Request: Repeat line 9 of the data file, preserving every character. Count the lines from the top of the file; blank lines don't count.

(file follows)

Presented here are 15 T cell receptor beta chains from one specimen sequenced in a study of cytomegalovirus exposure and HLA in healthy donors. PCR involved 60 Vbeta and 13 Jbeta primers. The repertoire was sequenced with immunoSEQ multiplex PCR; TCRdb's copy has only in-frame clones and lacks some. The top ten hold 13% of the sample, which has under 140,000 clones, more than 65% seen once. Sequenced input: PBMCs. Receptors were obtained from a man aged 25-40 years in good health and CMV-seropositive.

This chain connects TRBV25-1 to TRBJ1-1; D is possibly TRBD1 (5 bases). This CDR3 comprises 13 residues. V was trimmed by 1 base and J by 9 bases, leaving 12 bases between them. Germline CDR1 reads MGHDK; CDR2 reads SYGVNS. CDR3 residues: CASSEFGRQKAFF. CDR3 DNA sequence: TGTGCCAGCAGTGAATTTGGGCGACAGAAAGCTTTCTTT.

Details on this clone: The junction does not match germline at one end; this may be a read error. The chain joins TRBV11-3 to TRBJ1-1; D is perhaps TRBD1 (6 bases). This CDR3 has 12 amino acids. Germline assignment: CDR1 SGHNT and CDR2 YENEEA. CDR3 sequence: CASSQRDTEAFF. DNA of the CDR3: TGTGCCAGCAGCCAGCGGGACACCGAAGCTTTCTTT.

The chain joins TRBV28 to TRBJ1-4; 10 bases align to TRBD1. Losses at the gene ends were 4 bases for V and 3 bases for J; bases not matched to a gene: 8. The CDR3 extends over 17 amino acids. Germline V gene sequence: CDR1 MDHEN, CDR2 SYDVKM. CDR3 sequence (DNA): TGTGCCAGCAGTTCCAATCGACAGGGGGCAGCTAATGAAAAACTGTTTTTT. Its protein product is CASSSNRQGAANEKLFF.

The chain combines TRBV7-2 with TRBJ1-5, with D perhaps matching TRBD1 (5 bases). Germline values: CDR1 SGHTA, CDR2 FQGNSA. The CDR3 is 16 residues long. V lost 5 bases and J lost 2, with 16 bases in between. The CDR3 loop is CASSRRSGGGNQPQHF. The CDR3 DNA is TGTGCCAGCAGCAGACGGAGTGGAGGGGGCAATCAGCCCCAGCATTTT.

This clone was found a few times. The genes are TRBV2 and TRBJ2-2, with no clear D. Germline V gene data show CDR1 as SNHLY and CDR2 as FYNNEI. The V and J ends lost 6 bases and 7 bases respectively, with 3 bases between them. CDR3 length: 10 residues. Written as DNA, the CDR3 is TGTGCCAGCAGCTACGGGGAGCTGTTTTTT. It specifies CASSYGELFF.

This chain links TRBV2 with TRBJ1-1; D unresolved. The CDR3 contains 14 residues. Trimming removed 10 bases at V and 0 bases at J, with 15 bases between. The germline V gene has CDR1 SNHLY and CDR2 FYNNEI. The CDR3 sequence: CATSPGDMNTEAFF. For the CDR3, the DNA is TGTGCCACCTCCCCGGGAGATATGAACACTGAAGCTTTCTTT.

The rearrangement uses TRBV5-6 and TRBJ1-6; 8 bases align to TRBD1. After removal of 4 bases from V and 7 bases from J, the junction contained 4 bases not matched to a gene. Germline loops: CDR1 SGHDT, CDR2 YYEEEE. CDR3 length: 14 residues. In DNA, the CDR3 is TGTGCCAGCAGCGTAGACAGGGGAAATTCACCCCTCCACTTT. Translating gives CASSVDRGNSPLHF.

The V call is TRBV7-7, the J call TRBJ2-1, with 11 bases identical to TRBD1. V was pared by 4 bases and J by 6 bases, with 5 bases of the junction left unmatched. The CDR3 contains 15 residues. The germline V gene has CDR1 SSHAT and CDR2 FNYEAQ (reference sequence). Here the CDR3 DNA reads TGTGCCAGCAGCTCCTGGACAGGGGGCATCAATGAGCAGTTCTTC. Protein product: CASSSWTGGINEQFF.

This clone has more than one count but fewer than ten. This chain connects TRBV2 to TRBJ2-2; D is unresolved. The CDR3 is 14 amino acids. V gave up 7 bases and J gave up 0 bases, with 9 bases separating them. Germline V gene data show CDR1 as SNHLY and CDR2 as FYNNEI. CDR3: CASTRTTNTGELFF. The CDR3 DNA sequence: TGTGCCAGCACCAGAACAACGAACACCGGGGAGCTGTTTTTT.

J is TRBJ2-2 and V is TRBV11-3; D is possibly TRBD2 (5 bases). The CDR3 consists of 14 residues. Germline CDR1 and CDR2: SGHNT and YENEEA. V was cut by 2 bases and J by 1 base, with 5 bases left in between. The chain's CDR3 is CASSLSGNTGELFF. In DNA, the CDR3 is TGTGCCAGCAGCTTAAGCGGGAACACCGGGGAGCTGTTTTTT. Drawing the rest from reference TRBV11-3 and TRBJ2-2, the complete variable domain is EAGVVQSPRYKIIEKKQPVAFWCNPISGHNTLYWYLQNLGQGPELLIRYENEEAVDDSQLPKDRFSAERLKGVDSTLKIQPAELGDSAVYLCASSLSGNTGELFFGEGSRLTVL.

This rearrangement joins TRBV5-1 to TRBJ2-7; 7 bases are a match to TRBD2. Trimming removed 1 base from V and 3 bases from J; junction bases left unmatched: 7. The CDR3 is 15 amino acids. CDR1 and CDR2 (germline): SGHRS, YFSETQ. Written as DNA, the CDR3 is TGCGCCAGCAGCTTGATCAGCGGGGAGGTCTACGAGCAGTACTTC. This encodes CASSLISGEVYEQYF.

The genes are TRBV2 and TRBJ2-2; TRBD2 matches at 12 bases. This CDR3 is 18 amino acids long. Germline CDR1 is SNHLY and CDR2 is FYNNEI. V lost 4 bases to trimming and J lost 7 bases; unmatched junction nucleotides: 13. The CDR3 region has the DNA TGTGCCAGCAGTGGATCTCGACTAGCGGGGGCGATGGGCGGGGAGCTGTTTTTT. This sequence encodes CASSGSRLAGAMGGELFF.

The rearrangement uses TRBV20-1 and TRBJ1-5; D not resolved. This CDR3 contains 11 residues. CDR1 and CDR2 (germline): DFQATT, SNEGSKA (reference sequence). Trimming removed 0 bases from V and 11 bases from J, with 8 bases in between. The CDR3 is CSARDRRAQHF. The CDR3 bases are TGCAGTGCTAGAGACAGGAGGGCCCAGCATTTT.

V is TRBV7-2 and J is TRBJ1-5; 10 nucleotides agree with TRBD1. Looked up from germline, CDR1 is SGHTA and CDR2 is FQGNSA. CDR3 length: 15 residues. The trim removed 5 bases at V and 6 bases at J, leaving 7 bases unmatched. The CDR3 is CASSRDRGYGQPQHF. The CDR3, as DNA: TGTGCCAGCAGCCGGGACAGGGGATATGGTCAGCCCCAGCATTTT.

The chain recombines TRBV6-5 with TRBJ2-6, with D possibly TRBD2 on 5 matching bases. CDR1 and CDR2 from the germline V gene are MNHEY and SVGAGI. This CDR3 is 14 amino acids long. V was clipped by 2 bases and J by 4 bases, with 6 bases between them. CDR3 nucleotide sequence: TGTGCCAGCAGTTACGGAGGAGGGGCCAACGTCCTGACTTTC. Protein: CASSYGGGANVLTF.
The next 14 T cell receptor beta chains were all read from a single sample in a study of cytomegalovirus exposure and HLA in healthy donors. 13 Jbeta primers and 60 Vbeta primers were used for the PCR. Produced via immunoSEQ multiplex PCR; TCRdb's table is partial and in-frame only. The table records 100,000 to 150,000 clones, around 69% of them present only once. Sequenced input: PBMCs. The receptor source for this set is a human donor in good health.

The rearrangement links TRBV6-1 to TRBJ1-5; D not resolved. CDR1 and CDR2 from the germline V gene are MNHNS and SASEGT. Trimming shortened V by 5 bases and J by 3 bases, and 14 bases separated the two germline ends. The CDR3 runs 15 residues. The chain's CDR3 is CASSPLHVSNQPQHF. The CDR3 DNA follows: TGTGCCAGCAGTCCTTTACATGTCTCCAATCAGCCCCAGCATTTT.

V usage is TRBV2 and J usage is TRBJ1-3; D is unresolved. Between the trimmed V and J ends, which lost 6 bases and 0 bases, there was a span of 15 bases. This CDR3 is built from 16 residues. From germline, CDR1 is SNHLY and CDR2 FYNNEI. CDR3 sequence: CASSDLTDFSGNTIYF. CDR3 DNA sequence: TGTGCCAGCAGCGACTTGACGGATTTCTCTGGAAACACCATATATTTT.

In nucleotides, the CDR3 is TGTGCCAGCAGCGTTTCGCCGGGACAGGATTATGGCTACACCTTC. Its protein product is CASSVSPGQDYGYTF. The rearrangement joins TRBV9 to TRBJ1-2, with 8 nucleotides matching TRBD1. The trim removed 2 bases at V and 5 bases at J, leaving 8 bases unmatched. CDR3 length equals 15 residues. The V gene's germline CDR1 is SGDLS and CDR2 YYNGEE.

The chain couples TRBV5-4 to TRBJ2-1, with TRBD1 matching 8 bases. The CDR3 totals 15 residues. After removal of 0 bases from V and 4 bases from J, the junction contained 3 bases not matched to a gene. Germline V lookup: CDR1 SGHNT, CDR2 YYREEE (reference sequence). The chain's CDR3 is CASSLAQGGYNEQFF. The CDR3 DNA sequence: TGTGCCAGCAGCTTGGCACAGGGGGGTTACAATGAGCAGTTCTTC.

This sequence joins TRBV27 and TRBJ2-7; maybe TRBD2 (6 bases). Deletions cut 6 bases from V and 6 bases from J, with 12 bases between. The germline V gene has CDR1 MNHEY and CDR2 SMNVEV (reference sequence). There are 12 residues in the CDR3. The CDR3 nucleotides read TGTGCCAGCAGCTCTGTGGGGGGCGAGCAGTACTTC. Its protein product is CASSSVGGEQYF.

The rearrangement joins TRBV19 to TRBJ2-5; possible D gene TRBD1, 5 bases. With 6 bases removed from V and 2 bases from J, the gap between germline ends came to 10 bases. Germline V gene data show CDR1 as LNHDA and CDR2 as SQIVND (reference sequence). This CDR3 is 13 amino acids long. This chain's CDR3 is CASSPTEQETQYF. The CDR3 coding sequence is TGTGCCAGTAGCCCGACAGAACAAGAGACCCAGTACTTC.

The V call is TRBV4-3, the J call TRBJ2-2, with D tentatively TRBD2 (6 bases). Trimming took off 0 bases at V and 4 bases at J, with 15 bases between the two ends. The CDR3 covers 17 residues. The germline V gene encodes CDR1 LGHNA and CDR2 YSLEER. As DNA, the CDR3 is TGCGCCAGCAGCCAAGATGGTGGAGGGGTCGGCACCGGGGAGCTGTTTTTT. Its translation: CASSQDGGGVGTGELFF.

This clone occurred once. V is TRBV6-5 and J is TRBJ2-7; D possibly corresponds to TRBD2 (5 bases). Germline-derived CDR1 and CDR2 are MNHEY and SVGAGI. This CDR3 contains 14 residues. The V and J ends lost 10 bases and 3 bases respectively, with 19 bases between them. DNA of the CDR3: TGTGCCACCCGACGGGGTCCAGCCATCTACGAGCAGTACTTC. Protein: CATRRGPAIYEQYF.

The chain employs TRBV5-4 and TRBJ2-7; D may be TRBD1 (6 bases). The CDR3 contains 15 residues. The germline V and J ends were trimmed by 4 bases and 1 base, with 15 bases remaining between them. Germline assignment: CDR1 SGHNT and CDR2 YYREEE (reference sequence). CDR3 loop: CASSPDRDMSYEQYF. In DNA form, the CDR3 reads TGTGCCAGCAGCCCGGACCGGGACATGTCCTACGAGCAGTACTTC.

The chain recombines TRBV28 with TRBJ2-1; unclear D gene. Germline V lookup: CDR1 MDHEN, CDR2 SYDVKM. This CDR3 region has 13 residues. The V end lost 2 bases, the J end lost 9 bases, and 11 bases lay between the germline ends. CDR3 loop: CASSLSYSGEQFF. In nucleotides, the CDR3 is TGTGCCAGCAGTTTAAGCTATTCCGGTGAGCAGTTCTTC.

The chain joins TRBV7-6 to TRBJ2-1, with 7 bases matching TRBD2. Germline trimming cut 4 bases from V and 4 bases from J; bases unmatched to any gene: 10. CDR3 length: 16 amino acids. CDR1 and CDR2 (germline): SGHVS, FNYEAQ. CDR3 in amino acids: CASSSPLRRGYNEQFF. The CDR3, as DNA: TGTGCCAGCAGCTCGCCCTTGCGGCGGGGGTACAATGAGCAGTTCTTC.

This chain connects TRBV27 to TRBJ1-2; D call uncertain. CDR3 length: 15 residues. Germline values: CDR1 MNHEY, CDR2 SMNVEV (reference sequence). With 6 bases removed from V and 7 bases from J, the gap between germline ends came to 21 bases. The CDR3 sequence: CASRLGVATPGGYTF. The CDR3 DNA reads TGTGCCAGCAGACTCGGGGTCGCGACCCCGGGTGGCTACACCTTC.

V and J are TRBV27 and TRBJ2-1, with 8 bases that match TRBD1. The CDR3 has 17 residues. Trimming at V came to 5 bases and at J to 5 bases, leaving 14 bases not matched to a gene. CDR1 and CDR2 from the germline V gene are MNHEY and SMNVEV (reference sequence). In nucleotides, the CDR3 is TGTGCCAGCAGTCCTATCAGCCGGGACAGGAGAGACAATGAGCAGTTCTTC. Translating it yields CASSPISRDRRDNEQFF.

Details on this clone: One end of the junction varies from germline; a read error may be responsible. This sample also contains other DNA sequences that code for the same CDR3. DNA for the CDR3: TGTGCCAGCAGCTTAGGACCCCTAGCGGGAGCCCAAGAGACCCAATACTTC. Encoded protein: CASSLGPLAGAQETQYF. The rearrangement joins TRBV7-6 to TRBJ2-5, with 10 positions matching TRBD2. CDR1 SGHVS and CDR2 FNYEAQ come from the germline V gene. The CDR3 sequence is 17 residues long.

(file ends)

The V call is TRBV7-7, the J call TRBJ2-1, with 11 bases identical to TRBD1. V was pared by 4 bases and J by 6 bases, with 5 bases of the junction left unmatched. The CDR3 contains 15 residues. The germline V gene has CDR1 SSHAT and CDR2 FNYEAQ (reference sequence). Here the CDR3 DNA reads TGTGCCAGCAGCTCCTGGACAGGGGGCATCAATGAGCAGTTCTTC. Protein product: CASSSWTGGINEQFF.